Types of Satellite Orbits
Satellite orbits are mainly classified into three based on the satellite's position relative to Earth's surface.
First one is called Geostationary Orbits or Geosynchronous or Synchronous orbits. In this orbit the satellite is always positioned over the same spot on Earth.
Geostationary satellites are positioned in a band along the equator, at an altitude of about 35,786 km / 22,223 miles. Television, communications and weather satellites use geostationary orbits.
Second types of orbits are called Asynchronous Orbit. This orbit is much lower than geostationary orbits. Satellites in asynchronous orbit will pass overhead at different times of the day. The space stations and many other satellites are positioned in an asynchronous orbit at various altitudes depending of the application of satellite.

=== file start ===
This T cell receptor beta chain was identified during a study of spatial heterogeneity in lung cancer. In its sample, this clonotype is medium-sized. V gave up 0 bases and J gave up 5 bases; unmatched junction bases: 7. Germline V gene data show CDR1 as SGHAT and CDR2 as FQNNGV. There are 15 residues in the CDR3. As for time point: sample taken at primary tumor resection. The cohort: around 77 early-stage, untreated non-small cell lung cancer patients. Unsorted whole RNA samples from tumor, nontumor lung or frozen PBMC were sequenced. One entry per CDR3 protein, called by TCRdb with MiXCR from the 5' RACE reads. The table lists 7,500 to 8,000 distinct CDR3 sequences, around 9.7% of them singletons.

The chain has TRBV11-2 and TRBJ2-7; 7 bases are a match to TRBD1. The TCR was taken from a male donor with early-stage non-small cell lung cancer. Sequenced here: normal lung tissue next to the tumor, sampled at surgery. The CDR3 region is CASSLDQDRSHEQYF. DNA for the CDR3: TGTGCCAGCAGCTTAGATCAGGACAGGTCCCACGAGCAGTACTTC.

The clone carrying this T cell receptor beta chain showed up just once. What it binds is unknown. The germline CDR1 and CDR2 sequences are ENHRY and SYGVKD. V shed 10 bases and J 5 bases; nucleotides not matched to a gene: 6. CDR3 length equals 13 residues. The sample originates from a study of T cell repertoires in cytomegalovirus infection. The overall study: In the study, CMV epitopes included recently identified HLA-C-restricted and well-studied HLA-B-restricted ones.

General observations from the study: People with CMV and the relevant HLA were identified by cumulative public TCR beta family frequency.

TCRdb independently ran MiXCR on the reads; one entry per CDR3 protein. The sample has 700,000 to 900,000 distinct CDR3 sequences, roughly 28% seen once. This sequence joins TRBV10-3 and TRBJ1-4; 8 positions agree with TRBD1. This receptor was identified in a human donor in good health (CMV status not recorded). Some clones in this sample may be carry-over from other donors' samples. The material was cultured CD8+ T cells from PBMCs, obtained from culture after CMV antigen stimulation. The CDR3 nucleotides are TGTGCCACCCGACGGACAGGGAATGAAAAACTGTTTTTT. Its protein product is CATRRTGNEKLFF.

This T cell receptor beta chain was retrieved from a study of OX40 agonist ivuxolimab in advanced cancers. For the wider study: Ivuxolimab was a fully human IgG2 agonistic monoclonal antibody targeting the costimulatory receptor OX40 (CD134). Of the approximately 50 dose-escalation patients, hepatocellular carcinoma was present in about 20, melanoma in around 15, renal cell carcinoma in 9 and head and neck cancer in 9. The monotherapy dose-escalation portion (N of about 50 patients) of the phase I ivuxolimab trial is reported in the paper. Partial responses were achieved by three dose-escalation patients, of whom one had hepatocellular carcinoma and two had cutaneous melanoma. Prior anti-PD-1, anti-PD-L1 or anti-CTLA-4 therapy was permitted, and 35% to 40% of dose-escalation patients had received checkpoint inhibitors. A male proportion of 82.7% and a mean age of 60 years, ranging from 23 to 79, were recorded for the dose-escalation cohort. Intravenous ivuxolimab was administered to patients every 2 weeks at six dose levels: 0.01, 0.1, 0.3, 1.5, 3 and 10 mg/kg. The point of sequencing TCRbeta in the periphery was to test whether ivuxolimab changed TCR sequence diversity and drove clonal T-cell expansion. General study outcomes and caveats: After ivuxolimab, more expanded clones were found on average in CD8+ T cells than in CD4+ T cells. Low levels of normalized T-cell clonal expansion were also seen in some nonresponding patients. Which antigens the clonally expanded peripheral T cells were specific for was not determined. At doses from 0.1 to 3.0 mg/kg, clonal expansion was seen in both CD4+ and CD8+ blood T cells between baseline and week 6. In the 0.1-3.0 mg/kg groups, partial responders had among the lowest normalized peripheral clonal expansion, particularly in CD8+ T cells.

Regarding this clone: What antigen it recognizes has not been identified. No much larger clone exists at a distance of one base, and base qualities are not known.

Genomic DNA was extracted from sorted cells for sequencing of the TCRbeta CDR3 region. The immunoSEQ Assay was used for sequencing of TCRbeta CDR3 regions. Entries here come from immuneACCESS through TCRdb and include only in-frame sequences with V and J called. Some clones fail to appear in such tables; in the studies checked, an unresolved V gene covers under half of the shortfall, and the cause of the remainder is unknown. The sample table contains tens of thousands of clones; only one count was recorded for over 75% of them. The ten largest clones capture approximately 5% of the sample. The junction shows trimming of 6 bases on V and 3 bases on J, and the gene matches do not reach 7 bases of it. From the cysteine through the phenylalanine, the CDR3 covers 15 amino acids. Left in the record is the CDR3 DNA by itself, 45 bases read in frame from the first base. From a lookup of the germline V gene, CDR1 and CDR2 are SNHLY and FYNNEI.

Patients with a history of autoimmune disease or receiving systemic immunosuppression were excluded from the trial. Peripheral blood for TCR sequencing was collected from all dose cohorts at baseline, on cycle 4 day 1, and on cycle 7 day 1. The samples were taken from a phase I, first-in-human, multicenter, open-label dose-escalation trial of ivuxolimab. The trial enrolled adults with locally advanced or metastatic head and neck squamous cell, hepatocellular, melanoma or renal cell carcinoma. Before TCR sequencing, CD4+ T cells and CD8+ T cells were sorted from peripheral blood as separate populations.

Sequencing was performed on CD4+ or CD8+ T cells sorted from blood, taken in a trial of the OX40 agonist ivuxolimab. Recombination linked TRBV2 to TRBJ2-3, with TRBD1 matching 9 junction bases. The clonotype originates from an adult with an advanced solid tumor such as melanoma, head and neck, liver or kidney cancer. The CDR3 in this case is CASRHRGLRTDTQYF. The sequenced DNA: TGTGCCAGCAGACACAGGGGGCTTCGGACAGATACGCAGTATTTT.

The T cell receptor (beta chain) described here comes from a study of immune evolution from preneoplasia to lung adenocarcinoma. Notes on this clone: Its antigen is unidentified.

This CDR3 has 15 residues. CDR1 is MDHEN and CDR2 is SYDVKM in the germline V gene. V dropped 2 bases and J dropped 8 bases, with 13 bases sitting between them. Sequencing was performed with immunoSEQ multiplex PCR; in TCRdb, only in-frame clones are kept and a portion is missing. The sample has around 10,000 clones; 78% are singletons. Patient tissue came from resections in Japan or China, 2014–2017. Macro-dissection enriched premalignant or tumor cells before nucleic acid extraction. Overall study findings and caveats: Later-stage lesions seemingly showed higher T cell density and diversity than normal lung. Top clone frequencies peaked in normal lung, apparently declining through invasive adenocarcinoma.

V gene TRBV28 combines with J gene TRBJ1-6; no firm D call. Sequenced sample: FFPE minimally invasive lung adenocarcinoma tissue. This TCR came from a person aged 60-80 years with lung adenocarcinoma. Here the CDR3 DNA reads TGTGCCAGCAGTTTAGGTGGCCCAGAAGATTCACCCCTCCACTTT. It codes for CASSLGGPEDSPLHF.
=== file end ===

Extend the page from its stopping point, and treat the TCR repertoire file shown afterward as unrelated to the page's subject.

Third type of orbit is called Polar Orbit. In polar orbit, the satellite generally flies at a low altitude. The satellite in this orbit passes over the planet's poles on each revolution.
The polar orbit remains fixed in space and Earth rotates inside the polar orbit. As a result almost all part of earth passes under a satellite in a polar orbit and satellites in polar orbits achieve excellent coverage of the planet. They are often used for remote sensing satellites.